Helping your Dancer through Insecurities

February 7, 2017

 Dance is a beautiful medium through which our children can experience personal growth in areas like self-confidence, determination, and perseverance. In fact, studies have shown that activities such as dance and other sports can help children form a more confident sense of self, overcome preconceived limitations, and lead them on a journey of self-discovery that they may not have taken otherwise. But, as we all know, wherever there is opportunity for positive growth and challenging oneself, we can also open ourselves to self-doubt and insecurities.

 

As the parent of a dancer, one of the areas in which I have been personally challenged is helping my dancer deal with insecurity. Each and every dancer at Colorado Ballet Society is walking a very individual journey. Each will have successes and challenges along that road, and many times it will fall to us as parents to help them navigate their journey.

 

Not only are our dancers navigating a journey that is physically, mentally, and emotionally challenging – they are also themselves still developing physically and emotionally. Theodore Roosevelt has been quoted as saying, “comparison is the thief of joy”. And in many cases, the natural inclination to compare ourselves with others can be an obstacle from which personal insecurities are born. It is human nature to compare ourselves to others, and I would argue that this doesn’t always have to be a negative thing. For example, if a dancer admires the beautiful turn out of one of their classmates, this can be an opportunity for them to work to hone that skill in themselves. Rather than feeling resentful that a peer excels in an area they are still working on, they can turn this into a positive opportunity to set goals. Many times, you as a parent have the opportunity to turn such a comparison from a stumbling block into a positive conversation. Our reactions, words, and attitudes can have a significant impact on whether we breathe life into our dancer’s very natural tendencies towards insecurity.

 

Let’s put this into the context of a situation where perhaps your dancer’s peers have all been advanced into the next level, and your dancer was not. It is so difficult to see your child struggling with disappointment, and you may struggle with the desire to make things “right” for them when they are feeling hurt and discouraged (I know I do!). But, here we have a wonderful opportunity to help our child navigate a difficult situation. We may not be able to “fix” the situation, but we have a lot of power in shaping how our child perceives it! Rather than saying: “This is unfair! You’re a much stronger dancer than so and so!” We can say: “I know how disappointing this is, but I see a real opportunity for you here! Not only can you spend some extra time perfecting your technique, you will be able to be a great example and leader for the dancers entering your level for the first time!” This situation can also be an opportunity to promote positive communication between student and teacher, encouraging your dancer to meet with their teacher and ask respectfully what they can be working towards in order to advance.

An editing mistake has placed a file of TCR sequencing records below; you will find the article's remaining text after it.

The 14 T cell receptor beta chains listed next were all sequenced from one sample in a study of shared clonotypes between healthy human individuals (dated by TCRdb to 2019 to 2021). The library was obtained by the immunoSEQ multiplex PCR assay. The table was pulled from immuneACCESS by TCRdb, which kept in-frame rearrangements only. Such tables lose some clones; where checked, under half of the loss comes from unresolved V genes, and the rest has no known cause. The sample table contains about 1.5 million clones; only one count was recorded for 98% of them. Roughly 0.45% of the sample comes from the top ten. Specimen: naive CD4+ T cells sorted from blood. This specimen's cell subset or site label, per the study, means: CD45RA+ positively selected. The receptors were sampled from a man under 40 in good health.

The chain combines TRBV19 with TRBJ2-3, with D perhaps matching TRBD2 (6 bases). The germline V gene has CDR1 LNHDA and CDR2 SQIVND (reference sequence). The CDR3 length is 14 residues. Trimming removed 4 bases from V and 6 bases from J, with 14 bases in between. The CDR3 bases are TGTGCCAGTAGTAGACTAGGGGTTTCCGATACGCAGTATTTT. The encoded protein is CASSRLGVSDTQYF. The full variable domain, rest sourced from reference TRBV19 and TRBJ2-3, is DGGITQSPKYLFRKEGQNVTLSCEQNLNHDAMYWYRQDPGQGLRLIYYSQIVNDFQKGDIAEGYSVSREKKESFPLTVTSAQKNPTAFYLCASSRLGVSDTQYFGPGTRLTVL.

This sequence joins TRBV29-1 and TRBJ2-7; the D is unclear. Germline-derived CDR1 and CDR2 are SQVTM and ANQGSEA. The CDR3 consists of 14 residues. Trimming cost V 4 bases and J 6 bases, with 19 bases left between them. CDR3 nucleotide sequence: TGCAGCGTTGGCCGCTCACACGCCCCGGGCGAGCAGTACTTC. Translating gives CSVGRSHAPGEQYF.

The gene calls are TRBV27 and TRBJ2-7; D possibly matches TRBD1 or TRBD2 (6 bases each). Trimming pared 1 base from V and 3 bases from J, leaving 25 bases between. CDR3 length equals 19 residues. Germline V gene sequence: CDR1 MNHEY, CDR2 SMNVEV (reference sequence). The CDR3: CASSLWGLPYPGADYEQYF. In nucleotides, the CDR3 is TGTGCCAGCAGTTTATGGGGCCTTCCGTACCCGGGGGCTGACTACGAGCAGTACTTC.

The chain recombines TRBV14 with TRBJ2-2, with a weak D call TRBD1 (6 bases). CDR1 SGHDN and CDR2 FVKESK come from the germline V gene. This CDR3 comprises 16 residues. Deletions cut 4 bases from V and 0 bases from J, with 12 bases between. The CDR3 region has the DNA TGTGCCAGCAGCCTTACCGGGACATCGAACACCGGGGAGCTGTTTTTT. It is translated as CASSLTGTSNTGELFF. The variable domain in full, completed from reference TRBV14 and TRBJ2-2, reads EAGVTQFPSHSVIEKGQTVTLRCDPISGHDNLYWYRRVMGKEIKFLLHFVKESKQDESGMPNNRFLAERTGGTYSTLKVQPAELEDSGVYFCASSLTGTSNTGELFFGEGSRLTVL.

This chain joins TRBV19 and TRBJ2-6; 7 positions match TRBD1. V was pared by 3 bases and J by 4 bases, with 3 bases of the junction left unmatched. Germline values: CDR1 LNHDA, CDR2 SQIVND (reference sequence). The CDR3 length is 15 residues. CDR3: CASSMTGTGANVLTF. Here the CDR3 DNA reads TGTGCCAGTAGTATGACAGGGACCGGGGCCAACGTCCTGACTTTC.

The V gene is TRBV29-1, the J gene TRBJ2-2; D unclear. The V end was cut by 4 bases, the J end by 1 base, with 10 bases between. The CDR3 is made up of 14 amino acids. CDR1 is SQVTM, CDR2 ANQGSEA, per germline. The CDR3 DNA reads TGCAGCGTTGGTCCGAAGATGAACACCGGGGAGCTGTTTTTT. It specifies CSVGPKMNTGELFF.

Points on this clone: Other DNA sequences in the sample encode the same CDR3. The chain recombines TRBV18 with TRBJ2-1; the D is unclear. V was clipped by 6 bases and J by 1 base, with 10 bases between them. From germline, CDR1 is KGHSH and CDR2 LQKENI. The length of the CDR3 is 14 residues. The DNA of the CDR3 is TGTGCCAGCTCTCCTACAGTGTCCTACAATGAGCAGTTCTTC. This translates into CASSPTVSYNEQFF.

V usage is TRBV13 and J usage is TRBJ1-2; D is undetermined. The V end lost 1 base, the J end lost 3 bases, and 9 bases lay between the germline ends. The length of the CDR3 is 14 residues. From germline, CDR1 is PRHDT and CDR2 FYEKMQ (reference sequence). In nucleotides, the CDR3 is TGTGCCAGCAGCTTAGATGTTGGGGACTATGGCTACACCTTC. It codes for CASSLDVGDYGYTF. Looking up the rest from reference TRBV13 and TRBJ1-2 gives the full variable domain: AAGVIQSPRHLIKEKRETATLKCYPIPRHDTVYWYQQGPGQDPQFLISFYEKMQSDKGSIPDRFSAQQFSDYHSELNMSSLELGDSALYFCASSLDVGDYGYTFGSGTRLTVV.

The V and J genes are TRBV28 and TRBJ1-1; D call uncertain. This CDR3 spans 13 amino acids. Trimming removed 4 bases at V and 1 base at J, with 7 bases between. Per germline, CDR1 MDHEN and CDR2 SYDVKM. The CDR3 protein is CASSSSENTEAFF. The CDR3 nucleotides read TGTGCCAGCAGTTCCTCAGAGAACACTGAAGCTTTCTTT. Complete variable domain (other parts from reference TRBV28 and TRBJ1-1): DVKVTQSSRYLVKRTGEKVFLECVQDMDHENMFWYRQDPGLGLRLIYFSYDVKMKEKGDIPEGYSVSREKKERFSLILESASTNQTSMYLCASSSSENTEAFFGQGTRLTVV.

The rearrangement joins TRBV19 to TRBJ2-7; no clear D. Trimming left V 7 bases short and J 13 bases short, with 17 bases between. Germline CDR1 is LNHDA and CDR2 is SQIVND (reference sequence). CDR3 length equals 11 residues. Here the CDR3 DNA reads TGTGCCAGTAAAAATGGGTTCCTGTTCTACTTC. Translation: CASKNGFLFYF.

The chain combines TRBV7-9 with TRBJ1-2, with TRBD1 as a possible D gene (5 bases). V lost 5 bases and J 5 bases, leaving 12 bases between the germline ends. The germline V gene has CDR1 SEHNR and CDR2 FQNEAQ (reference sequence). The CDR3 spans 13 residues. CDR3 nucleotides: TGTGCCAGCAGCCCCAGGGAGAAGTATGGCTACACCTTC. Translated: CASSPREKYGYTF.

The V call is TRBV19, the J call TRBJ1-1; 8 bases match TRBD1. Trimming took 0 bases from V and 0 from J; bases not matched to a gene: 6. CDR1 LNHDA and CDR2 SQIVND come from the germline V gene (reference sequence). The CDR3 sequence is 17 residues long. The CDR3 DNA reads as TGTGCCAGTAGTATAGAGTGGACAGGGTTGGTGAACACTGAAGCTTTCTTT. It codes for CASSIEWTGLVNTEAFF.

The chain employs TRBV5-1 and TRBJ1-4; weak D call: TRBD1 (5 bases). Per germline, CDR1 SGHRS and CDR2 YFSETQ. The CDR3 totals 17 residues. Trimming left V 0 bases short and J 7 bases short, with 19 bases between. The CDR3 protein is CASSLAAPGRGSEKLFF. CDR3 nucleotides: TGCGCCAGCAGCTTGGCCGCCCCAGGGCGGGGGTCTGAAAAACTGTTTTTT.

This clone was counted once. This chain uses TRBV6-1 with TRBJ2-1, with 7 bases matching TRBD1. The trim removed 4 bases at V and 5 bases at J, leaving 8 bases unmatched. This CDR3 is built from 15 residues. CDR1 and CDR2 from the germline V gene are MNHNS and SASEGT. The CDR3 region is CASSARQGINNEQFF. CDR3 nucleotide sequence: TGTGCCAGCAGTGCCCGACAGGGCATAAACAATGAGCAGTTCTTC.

Most importantly, we are here to encourage our dancer that their dance journey belongs to them alone, and the only measure they should regularly apply to themselves is whether they are giving their personal best – no one else’s personal best counts.

 

Certainly, there are no “magic words” to speak over your child when they feel discouraged or insecure - but speaking positivity into a situation that is difficult for them may help them see the situation as an opportunity to grow, rather than perceiving themselves as having failed. We have the power to speak life into their insecurity and other negative emotions, or we have the power to encourage positive thinking, goal setting, and belief in themselves.

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